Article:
Friday, February 25, 2005
Its all scripted
During his trip to Germany on Wednesday, the main highlight of George W. Bush's trip was meant to be a "town hall"-style meeting with average Germans. But with the German government unwilling to permit a scripted event with questions approved in advance, the White House has quietly put the event on ice. Was Bush afraid the event might focus on prickly questions about Iraq and Iran rather than the rosy future he's been touting in Europe this week?
From WashPost: Bush's Distaste for News Conferences Keeps Them Rare
White House Communications Director Dan Bartlett: [T]his White House uses news conferences more sparingly than other types of presidential events, because "if you have a message you're trying to deliver, a news conference can go in a different direction."
He further stated: "In this case, we know what the questions are going to be, and those are the ones we want to answer," Bartlett said. "We think the public will see the thought and care and attention he's given to a lot of the different questions that are being asked...."
See the DailyKos diary Ari & WH staff admitted to partisan games - TWO YEARS AGO
Wednesday, February 23, 2005
Got any outrage to spare?
We write letters
Dear Honorable Senator Sarbanes,
Dear Honorable Senator Mikulski,
I am writing you with regard to a letter I understand the Senate Democratic leadership is currently circulating. It is the letter written by Sen Richard Durbin calling on President Bush to “order a full inquiry” into how a “fake” journalist working for a “sham” news organization got access to the president. May I assume you are familar with this letter?
I write requesting you add your name to this letter. First there is the issue of how, in this time of hightened security, a "fake" journalist was allowed so close to the president. Secondly, and in my opinion more important, this episode adds to previous actions taken by this administration to manipulate the media and public opinion. In fact, the GAO has already shown some actions (the "fake" news segments) are most likely illegal.
For our party to have a fair chance at letting the people of this republic hear and understand our views and plans, the media *must* remain independent of those selected to govern. The White House's recent actions work to prevent this and must be challenged.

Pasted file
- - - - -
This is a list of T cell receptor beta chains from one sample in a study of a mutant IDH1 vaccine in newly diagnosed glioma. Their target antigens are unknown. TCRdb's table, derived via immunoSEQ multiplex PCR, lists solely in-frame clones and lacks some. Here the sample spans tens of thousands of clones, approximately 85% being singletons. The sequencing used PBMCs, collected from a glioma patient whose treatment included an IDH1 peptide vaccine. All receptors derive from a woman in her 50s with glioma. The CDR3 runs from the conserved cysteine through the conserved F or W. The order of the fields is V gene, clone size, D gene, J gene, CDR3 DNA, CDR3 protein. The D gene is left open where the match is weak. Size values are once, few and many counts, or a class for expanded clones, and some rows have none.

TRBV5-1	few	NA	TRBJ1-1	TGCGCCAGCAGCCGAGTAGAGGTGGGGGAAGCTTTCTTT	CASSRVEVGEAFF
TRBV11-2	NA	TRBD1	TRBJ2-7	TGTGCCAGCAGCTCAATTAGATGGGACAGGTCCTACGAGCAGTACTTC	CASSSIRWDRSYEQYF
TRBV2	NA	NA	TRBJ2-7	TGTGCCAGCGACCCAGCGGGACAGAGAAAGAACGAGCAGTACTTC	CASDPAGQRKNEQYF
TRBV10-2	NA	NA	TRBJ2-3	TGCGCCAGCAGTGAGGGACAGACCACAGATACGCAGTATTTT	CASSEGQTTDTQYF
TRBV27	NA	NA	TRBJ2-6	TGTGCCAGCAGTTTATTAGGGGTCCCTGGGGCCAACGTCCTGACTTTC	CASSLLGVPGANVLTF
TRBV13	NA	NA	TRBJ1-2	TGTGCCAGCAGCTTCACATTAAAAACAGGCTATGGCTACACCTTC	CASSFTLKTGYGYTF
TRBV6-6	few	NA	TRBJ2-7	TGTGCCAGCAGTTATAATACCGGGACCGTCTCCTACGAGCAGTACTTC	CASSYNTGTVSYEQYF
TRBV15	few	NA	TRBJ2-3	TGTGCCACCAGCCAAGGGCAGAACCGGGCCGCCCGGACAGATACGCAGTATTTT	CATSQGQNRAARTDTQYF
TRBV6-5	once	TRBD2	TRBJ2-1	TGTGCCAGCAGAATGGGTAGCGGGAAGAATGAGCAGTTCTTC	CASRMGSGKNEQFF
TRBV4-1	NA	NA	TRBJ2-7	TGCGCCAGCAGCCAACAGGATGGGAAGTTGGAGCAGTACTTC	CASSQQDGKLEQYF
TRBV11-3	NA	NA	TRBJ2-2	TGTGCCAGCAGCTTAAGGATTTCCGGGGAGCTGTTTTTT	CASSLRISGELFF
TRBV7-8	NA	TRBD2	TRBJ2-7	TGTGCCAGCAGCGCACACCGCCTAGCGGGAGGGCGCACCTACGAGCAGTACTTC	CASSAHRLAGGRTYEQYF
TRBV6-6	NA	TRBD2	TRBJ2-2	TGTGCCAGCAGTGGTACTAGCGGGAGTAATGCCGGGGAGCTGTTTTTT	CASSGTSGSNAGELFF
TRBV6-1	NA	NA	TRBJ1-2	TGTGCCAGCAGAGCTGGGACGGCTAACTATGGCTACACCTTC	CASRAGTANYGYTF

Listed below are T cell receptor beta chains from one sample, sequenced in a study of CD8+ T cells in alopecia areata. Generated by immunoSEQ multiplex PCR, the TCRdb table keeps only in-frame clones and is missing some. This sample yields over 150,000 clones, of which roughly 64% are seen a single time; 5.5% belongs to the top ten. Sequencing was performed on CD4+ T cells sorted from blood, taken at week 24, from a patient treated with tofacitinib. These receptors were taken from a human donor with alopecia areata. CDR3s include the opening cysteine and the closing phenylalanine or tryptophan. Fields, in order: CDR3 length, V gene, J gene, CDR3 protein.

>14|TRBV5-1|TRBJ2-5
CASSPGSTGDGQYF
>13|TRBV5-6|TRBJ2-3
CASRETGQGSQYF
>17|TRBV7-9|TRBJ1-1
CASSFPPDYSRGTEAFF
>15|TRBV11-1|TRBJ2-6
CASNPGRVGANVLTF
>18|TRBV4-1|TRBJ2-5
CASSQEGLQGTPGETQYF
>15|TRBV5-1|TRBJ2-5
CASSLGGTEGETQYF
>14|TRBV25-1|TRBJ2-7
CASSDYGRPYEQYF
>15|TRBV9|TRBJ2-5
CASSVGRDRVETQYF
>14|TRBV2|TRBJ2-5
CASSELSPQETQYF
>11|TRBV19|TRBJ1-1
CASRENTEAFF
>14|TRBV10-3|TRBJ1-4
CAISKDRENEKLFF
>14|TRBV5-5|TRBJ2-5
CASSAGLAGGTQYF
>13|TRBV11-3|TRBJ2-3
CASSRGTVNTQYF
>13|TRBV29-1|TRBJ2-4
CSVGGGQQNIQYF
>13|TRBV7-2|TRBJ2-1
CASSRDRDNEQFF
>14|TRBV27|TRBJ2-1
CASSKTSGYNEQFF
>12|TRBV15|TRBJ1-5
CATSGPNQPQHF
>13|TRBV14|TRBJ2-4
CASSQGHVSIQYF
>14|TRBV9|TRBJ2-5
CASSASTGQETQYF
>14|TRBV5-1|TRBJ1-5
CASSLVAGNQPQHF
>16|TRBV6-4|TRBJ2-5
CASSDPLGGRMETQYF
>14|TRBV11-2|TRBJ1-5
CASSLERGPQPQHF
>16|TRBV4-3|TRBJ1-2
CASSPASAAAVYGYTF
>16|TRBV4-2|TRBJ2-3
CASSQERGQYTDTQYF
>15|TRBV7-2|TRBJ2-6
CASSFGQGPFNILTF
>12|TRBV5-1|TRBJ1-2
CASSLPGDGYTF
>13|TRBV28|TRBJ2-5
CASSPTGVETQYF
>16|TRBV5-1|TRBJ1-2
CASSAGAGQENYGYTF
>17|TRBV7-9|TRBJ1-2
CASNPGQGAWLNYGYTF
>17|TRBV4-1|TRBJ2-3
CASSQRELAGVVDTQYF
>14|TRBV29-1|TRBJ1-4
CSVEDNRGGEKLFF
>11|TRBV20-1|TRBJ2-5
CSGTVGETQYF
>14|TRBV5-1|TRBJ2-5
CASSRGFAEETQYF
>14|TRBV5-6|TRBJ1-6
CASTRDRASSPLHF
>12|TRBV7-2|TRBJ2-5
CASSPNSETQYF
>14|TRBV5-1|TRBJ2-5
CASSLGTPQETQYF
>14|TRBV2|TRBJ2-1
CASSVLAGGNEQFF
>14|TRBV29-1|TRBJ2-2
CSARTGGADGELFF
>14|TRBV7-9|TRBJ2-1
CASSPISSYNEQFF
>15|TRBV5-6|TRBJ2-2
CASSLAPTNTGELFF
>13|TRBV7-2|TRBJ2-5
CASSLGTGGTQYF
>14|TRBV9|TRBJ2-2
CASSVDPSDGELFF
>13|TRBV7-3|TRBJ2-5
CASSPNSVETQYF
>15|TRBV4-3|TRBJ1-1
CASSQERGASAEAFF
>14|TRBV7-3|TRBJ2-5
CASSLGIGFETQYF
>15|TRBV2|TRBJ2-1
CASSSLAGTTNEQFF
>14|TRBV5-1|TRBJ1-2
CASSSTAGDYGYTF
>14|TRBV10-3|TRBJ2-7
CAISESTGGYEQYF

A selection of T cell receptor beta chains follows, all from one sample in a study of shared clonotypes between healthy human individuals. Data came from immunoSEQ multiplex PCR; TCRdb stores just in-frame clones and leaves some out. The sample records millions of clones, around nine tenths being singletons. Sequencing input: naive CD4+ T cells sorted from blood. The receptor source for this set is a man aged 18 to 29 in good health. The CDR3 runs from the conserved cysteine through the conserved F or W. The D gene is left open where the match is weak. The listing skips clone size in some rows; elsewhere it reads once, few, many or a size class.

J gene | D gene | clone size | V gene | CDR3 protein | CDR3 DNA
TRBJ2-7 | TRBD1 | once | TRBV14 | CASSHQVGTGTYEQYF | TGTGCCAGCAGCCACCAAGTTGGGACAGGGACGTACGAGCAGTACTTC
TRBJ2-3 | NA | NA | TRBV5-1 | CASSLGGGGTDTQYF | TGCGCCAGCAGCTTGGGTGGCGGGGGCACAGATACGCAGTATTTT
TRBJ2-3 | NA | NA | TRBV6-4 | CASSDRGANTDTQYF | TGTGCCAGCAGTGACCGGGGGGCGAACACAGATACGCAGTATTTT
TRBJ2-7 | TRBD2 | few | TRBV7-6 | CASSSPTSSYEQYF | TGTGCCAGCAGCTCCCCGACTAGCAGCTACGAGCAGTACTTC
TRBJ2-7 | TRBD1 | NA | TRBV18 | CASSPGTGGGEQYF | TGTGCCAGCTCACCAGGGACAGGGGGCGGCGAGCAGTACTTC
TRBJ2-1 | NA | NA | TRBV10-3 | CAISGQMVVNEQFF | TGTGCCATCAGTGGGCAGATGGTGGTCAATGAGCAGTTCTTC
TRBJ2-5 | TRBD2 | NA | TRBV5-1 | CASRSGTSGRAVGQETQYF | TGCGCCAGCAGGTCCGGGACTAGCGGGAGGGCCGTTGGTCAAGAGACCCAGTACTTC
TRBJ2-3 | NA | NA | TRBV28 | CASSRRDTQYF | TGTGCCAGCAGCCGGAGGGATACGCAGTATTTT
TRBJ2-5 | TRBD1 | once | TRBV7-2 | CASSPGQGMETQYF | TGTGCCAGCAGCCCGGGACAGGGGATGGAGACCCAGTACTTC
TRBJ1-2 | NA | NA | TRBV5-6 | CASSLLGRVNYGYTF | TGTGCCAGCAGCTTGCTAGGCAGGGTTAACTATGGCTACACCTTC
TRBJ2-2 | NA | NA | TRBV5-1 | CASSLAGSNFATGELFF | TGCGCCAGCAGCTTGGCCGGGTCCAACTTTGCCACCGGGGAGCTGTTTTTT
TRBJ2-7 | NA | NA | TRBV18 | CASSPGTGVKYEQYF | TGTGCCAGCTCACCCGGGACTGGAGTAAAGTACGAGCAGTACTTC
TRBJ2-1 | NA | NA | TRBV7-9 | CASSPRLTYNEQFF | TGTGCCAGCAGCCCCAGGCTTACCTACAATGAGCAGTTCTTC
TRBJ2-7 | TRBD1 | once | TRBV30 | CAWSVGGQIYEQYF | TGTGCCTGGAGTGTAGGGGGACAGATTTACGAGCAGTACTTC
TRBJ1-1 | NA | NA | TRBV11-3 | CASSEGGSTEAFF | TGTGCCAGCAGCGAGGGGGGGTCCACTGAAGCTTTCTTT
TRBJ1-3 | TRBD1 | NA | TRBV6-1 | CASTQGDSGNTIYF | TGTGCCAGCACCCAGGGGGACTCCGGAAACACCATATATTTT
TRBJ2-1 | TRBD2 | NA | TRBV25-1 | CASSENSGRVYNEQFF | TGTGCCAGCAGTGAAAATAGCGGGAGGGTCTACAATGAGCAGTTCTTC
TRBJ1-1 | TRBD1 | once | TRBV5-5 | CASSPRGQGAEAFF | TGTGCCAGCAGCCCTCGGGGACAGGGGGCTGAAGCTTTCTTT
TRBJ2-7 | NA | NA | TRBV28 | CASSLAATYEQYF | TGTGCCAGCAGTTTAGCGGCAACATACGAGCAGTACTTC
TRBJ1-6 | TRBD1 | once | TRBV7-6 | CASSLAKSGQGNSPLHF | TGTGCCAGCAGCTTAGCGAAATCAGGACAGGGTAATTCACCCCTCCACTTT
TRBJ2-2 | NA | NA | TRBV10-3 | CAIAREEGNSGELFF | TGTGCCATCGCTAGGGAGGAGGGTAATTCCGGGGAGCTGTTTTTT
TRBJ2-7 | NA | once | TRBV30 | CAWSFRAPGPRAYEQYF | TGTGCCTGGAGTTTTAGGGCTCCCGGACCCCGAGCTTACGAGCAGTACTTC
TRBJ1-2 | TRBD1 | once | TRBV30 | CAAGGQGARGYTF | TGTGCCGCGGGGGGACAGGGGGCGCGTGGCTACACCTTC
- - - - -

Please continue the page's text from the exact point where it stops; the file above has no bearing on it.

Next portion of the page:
I kindly ask that you might take the time to communicate to me either that you plan to add your signature to Sen. Durbin's letter or provide an explanation of why this matter warrents different or no action.
Monday, February 21, 2005
Missing and dead contractors in Iraq
Tikrit, Iraq -- In the midafternoon of Oct. 9, 2003, Kirk von Ackermann, an American contract worker from the Bay Area, used a satellite phone to call a colleague from a lonely desert road between Tikrit and Kirkuk in northern Iraq. He told his colleague he had a flat tire and needed a jack.
About 45 minutes later, [Ryan Manelick] found von Ackermann's car, abandoned. There was no sign of von Ackermann, who had been alone when he called. No hint of struggle, not even a footprint. All that remained was his satellite phone, his laptop computer, and, on the car's backseat a briefcase holding $40,000 in $100 bills.
Just over two months later, on the morning of Dec. 14, Manelick was shot dead near Camp Anaconda, a U.S. military base about 50 miles north of Baghdad, and about 50 miles south of where von Ackermann had disappeared.
But Manelick had said something startling the night before he was killed.
"I'm in fear of my life, you know," he said to a gathering at a Baghdad restaurant, at which a Chronicle reporter was present.
"It's not Iraqis I'm worried about, either," added Manelick. "It's people from my own country."